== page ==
A clay jug made by a high school student in the 1970s was appraised on an episode of Antiques Roadshow as having a value of up to $50,000. The mug was mistaken for a type of “grotesque face” pottery from the late 19th century and was later — once identified as the work of then high school student Elizabeth “Betsy” Soule — reappraised to have a value of a few thousand dollars.
Graham Boettcher is the Deputy Director and the Williams Cary Hulsey Curator of American Art at the Birmingham Museum of Art. In other words, he’s seen a lot of authentic and unauthentic art throughout his career. During a TEDxBirmingham talk in 2014, Boettcher spoke about the rigorous steps that are taken to ensure that art in museums or galleries are in fact what they claim to be.
While many people have a fantasy that a sculpture they’ve found in a garage sale or a painting that has been hanging in the family den for generations might be worth millions, that’s rarely the case, he says. Instead, Boettcher says that it’s important to place another kind of value to our relationships to art.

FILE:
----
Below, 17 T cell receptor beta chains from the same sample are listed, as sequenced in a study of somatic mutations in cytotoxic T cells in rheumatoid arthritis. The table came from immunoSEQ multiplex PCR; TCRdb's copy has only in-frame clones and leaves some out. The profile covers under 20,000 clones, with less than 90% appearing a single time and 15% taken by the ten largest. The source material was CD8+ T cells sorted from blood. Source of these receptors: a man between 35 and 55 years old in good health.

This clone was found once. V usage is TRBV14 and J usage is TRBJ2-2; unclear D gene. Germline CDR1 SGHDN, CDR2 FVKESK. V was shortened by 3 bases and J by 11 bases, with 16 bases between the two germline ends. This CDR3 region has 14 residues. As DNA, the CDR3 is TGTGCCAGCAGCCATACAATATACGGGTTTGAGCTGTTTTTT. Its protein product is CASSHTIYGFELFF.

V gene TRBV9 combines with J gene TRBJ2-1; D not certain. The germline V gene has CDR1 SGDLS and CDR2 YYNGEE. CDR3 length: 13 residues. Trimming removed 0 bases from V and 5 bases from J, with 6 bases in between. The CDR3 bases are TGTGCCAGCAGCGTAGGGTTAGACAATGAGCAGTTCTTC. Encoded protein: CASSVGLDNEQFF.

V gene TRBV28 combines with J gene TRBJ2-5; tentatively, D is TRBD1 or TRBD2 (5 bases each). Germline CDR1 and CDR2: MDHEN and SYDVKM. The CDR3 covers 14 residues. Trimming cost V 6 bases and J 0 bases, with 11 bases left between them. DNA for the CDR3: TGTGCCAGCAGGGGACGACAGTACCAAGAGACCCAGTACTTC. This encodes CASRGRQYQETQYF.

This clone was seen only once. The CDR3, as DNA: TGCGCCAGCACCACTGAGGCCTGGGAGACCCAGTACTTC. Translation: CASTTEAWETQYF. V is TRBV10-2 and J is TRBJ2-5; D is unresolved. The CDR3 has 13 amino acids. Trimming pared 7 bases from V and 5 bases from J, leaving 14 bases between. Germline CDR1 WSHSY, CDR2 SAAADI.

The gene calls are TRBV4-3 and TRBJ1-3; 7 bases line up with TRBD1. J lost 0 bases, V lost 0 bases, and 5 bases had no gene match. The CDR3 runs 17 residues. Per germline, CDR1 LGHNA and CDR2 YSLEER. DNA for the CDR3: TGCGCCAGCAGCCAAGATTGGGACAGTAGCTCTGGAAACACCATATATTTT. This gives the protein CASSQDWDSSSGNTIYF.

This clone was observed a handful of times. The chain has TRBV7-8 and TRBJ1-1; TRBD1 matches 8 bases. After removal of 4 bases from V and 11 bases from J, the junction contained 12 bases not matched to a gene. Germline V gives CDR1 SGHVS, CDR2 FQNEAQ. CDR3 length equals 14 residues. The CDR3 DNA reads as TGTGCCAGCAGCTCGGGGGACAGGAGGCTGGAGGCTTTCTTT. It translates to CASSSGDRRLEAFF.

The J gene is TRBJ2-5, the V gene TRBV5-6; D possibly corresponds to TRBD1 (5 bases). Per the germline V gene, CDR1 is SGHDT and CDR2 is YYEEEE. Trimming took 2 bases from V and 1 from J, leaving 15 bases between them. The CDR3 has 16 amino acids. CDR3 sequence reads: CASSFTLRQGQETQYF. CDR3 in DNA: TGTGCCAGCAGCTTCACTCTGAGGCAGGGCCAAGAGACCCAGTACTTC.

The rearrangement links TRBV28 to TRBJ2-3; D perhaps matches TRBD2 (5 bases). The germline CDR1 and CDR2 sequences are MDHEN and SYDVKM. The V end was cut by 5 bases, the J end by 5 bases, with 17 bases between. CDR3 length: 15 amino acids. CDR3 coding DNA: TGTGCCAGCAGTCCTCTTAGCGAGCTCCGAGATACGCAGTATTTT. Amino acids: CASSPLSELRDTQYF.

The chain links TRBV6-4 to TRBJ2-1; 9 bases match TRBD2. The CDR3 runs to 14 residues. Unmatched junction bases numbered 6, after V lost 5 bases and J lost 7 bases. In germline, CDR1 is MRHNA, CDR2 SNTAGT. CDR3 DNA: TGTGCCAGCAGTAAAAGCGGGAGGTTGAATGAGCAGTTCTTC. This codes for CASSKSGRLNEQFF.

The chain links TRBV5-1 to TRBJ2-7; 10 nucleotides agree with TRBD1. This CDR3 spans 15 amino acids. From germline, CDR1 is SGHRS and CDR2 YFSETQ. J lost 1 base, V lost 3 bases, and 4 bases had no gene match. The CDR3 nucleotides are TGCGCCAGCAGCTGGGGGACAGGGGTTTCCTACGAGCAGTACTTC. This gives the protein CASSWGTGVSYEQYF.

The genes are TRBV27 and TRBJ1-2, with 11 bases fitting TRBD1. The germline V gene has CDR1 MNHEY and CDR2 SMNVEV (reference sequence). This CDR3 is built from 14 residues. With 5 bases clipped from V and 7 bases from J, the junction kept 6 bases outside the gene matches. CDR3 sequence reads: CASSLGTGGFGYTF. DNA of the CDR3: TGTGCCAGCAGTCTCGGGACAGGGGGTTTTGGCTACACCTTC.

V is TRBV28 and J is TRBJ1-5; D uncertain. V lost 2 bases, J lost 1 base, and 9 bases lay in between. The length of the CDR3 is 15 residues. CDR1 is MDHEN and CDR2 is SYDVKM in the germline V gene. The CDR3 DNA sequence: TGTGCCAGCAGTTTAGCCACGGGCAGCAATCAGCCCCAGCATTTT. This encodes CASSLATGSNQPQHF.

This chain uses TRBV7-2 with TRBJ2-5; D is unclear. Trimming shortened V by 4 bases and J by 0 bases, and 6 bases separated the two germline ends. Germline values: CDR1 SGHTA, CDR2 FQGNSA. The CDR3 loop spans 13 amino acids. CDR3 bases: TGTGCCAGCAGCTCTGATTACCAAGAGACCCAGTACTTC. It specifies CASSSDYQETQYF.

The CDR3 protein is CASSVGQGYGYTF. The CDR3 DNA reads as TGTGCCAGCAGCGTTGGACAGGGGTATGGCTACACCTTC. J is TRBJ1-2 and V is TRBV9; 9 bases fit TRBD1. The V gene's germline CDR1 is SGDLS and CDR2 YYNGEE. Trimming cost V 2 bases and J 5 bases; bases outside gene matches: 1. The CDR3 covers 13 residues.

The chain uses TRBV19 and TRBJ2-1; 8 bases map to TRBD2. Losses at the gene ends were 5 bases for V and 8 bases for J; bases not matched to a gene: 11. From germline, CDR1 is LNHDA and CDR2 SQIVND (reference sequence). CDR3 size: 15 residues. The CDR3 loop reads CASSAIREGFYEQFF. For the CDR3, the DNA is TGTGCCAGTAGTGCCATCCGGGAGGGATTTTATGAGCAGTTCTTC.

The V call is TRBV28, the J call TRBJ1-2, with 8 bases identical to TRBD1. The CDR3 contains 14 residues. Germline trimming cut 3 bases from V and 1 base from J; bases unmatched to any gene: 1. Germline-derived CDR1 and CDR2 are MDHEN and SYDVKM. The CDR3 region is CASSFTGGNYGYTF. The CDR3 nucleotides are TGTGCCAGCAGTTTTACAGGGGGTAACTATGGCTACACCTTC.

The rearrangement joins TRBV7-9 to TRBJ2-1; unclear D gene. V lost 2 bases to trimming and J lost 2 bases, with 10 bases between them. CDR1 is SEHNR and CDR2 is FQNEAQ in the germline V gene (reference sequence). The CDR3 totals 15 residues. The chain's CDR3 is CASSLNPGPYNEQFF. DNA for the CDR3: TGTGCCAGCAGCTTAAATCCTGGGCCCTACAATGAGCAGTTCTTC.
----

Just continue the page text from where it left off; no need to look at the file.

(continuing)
He spoke about one woman who thought she might be the owner of an expensive painting; that painting turned out to be fake “It was nevertheless authentic as a work of art and as such had the same potential to provide someone with an authentic experience,” he says. “Even though works [like this] aren’t authentic from the point of view of connoisseurship, I’m sure the pleasure they give their owners is real in every way.”
And when it was discovered that some of the art found in the Birmingham Museum of Art wasn’t authentic and was subsequently removed from the collection, many of the patrons were sad not to be able to visit the work, says Boettcher “Our patrons enjoyment of this work has nothing whatsoever to do with its authenticity,” he says, “they can have genuine enjoyment of a fake.”
Check out his talk below: